VOTE: Your chance to name the dual-gender butterfly born in St Albans

PUBLISHED: 12:10 22 October 2015 | UPDATED: 10:07 23 October 2015

The left-hand side is male, while the right is female.

The left-hand side is male, while the right is female.

Archant

An extremely rare half-male, half-female butterfly has emerged from its chrysalis at Butterfly World in St Albans and now staff are calling on the public to vote on a dual-gender name for the Great Mormon Butterfly.

An extremely rare half-male, half-female butterfly has emerged from its chrysalis at Butterfly World in St Albans and now staff are calling on the public to vote on a dual-gender name for the Great Mormon Butterfly.

Late on Tuesday (20), lepidopterist Louise Hawkins noticed the distinctive, “breath-taking” dual-gender markings on the butterfly. She said: “We had one three or four years ago. But I didn’t expect another one to be born here so soon after. When we had the first one, I thought it was a once in a lifetime thing.”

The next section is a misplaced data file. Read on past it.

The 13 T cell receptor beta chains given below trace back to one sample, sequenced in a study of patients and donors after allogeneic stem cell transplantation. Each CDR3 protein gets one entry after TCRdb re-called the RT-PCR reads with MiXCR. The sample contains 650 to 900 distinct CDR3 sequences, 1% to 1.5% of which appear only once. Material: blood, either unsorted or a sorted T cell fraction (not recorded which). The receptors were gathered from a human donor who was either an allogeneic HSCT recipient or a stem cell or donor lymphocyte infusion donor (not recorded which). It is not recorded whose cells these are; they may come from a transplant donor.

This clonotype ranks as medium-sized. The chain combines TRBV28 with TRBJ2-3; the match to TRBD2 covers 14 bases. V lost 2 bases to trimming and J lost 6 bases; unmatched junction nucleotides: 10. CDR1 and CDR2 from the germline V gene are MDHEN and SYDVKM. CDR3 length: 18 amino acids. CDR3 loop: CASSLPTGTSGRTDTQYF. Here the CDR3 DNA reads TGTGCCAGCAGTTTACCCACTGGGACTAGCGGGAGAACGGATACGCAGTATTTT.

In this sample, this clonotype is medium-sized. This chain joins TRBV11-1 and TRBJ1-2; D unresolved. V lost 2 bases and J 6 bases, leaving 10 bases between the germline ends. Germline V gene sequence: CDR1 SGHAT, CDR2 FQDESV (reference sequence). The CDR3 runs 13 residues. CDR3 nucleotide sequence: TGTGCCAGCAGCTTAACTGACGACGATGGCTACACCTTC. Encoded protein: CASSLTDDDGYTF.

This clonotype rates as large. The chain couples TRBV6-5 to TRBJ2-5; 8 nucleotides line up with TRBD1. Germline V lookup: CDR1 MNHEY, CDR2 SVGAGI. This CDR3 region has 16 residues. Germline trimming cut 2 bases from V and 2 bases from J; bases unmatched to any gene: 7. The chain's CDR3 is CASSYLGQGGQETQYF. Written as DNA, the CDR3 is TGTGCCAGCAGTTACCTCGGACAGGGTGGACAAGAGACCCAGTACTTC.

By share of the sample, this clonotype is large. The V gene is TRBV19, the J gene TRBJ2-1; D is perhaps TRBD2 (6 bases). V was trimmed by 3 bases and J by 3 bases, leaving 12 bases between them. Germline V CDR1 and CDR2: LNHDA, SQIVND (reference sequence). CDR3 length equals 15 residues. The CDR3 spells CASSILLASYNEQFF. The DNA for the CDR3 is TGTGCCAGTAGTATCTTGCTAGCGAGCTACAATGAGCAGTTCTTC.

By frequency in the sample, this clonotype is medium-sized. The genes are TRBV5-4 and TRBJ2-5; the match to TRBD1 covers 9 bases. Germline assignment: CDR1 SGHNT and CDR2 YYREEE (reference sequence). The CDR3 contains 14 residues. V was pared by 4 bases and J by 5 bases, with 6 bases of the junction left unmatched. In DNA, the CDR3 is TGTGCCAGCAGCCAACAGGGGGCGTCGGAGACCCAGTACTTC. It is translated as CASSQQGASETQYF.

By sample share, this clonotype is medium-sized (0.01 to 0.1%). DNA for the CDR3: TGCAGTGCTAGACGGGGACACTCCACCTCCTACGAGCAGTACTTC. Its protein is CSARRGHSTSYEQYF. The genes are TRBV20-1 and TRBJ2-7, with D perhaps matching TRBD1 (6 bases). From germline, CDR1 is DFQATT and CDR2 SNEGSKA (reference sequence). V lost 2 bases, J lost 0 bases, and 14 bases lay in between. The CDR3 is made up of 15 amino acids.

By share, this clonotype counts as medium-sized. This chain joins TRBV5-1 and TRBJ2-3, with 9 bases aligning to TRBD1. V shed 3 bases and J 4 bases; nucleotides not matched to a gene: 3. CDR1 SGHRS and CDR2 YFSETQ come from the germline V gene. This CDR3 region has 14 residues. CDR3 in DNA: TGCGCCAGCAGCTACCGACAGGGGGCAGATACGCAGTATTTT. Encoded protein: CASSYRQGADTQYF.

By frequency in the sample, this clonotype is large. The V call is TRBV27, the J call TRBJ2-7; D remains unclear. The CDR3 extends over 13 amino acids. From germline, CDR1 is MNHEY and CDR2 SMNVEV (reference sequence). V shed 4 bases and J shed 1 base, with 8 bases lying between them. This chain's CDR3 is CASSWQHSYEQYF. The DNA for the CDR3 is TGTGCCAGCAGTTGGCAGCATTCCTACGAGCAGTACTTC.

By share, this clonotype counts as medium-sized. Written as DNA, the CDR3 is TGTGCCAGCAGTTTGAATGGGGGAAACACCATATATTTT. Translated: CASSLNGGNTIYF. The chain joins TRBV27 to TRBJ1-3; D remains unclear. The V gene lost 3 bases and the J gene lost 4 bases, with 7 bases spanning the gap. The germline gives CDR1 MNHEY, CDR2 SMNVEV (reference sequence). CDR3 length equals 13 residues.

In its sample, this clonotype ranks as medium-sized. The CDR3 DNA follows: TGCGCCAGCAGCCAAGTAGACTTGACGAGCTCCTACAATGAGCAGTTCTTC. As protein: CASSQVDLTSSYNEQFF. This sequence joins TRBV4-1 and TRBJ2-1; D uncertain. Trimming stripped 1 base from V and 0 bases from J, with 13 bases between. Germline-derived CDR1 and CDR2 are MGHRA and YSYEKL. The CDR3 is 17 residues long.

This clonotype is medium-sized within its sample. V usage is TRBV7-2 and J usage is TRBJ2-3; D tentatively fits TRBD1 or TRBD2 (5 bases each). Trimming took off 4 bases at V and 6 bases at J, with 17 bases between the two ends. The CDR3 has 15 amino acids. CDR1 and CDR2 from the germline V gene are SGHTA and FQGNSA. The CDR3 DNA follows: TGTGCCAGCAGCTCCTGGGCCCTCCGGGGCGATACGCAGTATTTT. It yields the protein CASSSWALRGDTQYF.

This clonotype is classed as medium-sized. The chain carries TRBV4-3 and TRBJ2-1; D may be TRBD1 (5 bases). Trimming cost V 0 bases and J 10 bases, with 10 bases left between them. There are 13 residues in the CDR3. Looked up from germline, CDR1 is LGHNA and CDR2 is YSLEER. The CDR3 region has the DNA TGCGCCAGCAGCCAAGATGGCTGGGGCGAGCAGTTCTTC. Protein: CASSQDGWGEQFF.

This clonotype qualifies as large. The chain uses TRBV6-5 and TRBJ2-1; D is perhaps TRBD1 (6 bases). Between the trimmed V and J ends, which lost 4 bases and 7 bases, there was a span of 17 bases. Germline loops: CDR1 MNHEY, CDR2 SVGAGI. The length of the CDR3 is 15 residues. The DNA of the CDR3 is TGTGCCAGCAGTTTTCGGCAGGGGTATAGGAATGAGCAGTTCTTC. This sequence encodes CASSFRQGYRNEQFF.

The genetic mutation, called gynandromorphism, is thought to only occur once in every 10,000 butterflies - or in 0.01 per cent. The as-yet-unnamed butterfly looks like two seprate and distinct butterflies in one, with a straight dividing line through it’s abdomen.

Louise said: “In its very early stages the sexes fail to develop properly. It’s generally understood that they have a shorter life-span. Sometimes they can have problems feeding.”

Louise told the Herts Ad the males and females of some species of butterflies are so similar that it’s often difficult to tell, but said with that “the Great Mormon butterfly, the sexes are just so different. It’s an amazing thing to see. It’s such a phenomnial thing to have one here.”

She added that it is being kept in a large mesh cage and is staying very still because of the inclemant weather.

Please cast your vote on what to name the butterfly and head down to Butterfly World Project in Chiswell Green to see this rare sight for yourself.

Voting ends at 5pm today (23).

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